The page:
It rained, so we filled the house with projects.

Buttons from tube train doors, soldering iron and multimeter, solar panels, and boxes full of electronics parts. The kinds of loosely ongoing hobby projects that will forever be unfinished and which persist for so long that each reappraisal of it brings new experience, tools acquired, or skills learned since the last attempt.

Candles were lit and (perversely) Boy Meets World was on repeat in the background.

Labels were printed for the large chest of tiny Perspex drawers that will contain our screws, our Rawl plugs, our hooks, our nails and our what-is-this-thing-oh-it-came-with-that-Ikea-unit-but-we-didn’t-use-it-but-we-kept-it-in-case-it-will-come-in-handy-one-day. No more treacherous raking of fingers through pots of miscellaneous metal objects.

This pink and black plastic unit pairs nicely with the recently added set of hooks on the inside of the door to the cupboard under the stairs. Our tools now rattle precariously but in a visible, orderly fashion, rather than chucked into an abyss-like toolbox which seems only designed for easy deposit but not retrieval.

We went out for a walk in the woods after the rain stopped and I felt deep joy once again at having a ferny, lush woodland only a few minutes from our door.

Our town is full of springs and issues (Springs and Issues would be such a good title for something), and many of these lay dormant until the water table rises sufficiently to give them enough flow to restart. In this way the landscape feels like it is constantly evolving, which is pleasing for what feels like tamed suburbia. The ground beneath our feet is alive, and old pre-existing features remain present.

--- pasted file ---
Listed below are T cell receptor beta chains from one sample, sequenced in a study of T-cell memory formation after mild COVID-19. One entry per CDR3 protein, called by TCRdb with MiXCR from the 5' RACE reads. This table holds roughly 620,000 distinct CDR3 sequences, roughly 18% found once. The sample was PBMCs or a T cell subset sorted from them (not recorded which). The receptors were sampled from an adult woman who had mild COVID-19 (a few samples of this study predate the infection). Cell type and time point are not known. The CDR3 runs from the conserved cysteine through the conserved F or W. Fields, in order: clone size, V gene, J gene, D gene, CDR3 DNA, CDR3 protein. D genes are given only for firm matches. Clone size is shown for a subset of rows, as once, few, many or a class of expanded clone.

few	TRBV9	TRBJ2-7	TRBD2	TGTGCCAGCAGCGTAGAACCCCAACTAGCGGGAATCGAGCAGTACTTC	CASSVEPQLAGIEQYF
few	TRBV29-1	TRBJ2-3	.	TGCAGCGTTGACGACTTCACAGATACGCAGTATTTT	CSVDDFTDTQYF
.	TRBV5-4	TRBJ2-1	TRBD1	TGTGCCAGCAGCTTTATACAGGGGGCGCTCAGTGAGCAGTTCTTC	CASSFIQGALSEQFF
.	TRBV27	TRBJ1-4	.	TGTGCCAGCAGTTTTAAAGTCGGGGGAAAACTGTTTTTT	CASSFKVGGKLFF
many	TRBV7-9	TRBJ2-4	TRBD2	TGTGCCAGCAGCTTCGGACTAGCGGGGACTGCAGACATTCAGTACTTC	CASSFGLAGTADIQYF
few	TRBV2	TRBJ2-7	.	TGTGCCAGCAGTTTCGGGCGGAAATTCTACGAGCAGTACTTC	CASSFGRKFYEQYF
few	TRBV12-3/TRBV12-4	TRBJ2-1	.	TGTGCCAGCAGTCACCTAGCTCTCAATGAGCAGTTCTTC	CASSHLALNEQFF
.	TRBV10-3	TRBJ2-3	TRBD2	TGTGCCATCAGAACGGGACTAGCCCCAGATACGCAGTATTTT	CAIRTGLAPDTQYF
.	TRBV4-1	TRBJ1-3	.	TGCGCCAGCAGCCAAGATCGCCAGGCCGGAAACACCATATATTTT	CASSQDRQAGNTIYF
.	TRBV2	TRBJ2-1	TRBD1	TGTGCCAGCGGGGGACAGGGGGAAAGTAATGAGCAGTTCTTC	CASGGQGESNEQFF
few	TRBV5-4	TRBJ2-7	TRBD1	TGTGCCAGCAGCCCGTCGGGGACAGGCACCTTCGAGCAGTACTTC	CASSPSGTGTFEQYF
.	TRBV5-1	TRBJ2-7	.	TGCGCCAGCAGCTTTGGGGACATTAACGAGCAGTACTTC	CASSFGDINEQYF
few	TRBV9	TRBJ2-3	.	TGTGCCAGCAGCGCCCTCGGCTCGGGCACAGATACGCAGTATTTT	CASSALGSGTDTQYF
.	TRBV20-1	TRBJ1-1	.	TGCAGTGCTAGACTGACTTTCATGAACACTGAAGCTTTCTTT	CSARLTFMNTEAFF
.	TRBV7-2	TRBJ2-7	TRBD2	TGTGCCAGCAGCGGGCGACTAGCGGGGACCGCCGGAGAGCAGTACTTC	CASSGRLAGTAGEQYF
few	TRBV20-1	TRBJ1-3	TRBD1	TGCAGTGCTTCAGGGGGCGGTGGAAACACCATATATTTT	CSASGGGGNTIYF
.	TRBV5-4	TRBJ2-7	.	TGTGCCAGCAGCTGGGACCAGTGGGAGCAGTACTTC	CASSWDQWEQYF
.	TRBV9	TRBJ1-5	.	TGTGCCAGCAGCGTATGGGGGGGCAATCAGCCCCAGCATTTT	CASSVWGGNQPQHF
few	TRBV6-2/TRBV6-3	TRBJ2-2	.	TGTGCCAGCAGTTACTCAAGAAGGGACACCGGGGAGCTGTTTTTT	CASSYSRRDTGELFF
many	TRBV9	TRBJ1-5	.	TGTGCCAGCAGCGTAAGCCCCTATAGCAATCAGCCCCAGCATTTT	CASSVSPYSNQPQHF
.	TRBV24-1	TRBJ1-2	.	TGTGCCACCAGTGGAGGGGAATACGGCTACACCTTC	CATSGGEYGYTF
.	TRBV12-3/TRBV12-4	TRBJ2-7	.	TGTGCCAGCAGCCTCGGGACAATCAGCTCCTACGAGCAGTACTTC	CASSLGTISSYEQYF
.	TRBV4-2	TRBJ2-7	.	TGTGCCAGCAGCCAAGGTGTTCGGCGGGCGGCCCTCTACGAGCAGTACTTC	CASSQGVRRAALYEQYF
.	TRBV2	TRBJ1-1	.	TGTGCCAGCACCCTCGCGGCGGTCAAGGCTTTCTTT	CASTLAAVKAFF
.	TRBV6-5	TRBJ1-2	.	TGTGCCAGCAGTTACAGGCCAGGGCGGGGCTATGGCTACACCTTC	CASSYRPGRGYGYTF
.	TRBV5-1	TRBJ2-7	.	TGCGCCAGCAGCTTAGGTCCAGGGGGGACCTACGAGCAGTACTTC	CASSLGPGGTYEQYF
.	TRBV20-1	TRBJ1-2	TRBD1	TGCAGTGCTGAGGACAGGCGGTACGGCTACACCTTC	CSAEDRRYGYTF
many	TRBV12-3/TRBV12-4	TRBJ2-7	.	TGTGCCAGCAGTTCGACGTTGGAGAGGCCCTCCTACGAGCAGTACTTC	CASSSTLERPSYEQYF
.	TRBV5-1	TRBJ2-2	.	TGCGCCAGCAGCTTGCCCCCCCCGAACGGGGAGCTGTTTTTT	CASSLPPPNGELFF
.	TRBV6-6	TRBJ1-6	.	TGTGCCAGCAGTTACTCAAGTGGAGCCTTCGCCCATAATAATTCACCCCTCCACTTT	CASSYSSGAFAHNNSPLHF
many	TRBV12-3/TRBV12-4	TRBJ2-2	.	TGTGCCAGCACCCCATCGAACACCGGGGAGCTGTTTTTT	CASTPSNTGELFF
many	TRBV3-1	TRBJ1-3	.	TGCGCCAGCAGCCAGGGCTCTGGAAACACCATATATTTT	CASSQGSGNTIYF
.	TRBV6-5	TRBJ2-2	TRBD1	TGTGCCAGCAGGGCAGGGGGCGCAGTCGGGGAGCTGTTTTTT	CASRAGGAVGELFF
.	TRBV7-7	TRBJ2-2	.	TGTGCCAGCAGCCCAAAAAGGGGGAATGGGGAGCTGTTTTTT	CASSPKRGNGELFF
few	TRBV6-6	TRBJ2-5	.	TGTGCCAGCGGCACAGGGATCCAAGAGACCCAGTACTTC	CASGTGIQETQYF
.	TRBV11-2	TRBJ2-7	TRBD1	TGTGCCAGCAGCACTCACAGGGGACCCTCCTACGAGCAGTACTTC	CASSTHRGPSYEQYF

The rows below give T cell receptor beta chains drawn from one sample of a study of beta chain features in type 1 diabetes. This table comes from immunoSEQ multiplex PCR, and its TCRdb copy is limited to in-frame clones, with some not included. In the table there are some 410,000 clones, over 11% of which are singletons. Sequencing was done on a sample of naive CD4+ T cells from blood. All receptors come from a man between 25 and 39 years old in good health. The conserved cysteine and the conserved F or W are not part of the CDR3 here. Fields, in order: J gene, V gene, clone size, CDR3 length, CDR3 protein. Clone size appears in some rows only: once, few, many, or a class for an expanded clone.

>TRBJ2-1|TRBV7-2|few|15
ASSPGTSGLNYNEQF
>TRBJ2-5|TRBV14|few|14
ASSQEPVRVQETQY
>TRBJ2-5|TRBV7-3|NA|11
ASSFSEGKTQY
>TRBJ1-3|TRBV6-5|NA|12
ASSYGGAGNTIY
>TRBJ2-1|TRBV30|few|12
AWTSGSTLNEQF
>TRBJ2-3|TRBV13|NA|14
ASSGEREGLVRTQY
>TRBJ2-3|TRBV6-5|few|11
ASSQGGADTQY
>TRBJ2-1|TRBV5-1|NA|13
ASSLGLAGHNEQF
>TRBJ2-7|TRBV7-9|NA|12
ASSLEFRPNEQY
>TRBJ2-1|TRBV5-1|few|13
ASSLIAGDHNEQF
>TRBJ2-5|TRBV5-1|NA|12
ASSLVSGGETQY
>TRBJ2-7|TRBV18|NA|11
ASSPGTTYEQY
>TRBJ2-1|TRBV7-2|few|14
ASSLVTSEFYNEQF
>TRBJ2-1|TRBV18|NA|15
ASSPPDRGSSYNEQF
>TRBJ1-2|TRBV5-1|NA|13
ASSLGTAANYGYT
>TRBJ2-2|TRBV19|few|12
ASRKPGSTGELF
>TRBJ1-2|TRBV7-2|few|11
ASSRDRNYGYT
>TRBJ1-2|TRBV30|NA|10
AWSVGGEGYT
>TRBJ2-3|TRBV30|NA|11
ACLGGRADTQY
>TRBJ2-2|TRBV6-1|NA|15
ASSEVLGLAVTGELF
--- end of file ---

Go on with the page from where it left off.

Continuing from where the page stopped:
While this is apparent on the streets, where a faint green trail of algae is often discernible, marking the path of some water emerging from points unknown, it is in the woodlands and green pastures that it is most visible, as trickles become streams, and divots in the land collect water into small ponds once more.

There is a small man made waterfall in the woods which has been virtually dry of late, a stagnant muddy pool leading to a gap in a brick wall which bears the signs of erosion by water. But today water was cascading through the slot. It transformed not just the look and feel of this section, but also the soundscape, filling the air with a roar.

It was only a short walk to clear our heads while there was still some daylight available, but it was a lovely one.

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